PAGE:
What are the implications?
While we must all leave the Government to balance the country’s books it is clear that businesses and households must also do the same.
The government foresee 500,000 people losing their status as public employees. What will happen to those people? Well, on the basis that these redundancies will happen over the next four years there will probably be no spike in the unemployment figures. But, only time will tell how over optimistic the government is in believing that new jobs will be recreated. To the extent that people are unable to find work, relocate for new jobs or retrain there will be the added cost of welfare for those people. How many over 50s believe that they are ‘highly employable’? Will those who have previously been employed by the public sector be able to adapt to the private sector? How many will flex their entrepreneurial skills? At this [early] stage. We do not know.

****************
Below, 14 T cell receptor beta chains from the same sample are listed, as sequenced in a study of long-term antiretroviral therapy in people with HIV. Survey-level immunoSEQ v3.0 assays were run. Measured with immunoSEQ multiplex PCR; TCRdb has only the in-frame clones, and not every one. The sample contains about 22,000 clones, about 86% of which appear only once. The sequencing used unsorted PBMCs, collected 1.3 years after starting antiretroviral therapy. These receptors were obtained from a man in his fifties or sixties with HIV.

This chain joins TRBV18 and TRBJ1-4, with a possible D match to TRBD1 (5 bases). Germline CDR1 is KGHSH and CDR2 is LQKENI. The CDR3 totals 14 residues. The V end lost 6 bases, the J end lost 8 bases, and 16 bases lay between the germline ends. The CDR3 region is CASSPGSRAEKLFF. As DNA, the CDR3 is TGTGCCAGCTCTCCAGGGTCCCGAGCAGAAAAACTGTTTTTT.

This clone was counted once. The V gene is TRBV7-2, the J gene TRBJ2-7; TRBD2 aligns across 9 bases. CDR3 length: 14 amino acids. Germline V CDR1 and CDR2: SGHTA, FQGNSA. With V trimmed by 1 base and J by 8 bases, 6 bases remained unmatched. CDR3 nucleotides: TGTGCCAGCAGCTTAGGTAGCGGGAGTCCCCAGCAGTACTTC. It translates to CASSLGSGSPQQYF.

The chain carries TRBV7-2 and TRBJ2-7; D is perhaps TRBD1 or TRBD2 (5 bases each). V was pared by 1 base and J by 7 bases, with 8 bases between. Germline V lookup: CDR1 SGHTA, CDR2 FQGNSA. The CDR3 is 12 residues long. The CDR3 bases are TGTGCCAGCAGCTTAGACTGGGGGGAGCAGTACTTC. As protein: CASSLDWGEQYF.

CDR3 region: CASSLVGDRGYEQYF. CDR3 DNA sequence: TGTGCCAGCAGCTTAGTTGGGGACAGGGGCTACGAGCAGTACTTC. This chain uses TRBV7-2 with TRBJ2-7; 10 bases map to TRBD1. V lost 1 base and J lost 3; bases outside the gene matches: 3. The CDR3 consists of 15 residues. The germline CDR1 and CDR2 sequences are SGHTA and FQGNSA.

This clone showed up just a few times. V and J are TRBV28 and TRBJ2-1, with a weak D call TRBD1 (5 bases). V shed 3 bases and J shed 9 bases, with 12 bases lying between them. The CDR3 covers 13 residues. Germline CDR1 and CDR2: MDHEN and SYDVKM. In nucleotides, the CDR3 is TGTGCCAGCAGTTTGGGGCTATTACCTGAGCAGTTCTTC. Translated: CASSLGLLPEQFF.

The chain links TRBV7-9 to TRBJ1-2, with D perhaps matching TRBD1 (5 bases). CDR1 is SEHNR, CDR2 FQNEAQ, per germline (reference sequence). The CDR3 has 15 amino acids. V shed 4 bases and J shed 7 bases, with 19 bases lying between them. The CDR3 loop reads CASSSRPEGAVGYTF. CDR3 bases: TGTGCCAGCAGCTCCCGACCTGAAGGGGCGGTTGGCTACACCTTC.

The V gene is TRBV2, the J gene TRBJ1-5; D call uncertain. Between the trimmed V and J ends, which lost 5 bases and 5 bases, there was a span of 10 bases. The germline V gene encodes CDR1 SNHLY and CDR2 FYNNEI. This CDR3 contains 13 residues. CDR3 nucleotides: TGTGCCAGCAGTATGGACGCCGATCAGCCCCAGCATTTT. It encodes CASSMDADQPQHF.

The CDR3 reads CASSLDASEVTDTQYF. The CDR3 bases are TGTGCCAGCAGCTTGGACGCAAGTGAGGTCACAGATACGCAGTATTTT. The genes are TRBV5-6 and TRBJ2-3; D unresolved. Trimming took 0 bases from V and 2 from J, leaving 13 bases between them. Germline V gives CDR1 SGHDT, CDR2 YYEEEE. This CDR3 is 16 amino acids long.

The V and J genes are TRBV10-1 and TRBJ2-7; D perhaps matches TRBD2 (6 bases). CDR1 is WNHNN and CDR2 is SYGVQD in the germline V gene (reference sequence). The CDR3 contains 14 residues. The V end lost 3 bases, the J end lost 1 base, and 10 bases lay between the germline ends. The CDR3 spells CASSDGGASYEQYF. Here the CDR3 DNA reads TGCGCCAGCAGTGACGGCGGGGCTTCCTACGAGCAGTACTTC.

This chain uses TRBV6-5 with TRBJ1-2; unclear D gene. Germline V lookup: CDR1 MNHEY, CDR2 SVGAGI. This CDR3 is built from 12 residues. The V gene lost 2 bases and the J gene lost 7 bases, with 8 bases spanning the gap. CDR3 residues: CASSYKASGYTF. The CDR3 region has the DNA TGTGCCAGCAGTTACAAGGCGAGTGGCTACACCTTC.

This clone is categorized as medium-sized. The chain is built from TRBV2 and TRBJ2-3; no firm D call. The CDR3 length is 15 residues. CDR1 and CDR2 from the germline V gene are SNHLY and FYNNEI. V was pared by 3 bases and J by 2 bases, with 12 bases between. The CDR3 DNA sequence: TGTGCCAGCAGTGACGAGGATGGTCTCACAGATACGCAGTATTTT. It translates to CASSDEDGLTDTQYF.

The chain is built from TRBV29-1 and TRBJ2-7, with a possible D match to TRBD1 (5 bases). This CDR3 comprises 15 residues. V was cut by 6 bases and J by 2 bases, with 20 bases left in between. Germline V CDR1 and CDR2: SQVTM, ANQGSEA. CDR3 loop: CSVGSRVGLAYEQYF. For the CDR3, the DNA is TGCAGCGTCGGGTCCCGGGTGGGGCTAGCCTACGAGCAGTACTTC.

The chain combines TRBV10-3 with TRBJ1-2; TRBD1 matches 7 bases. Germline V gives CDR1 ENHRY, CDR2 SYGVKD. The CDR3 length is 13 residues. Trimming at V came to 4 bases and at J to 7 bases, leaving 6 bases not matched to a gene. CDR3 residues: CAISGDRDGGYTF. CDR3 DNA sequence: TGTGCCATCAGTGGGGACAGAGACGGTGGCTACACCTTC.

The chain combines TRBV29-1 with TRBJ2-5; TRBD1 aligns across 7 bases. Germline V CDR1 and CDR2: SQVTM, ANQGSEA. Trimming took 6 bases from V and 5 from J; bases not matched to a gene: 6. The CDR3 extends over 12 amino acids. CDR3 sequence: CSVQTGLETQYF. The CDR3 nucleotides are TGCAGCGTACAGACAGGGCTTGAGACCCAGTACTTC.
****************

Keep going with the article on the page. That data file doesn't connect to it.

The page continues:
What does all this mean for you?
Some of the content above is capable of being presented or viewed in a variety of ways. However it is a fact that probably 95 percent of the population will be impacted financially in the next few years and that impact will be hard. Realistically, there will also be a proportion of the population that will never succeed in elevating themselves above the poverty trap. The rest of us need to take a long hard look at our financial situation and look not just at today, but at tomorrow and the day after. The view you should take includes:
Is your budget balanced?
Where can you reduce your outgoings?
How can you increase your income?
Are you repaying unsecured [expensive] debt?
Do you have emergency funds (say, £1000)?
Do you know what income you will require when you retire?
Are you saving enough?
Are you minimising your tax?
You may have further questions than the above as indeed you recognise you may have different views. We would encourage you to meet with us if the above has raised any concerns. We are ready, qualified and able to help you with a Comprehensive Financial Health Check Up.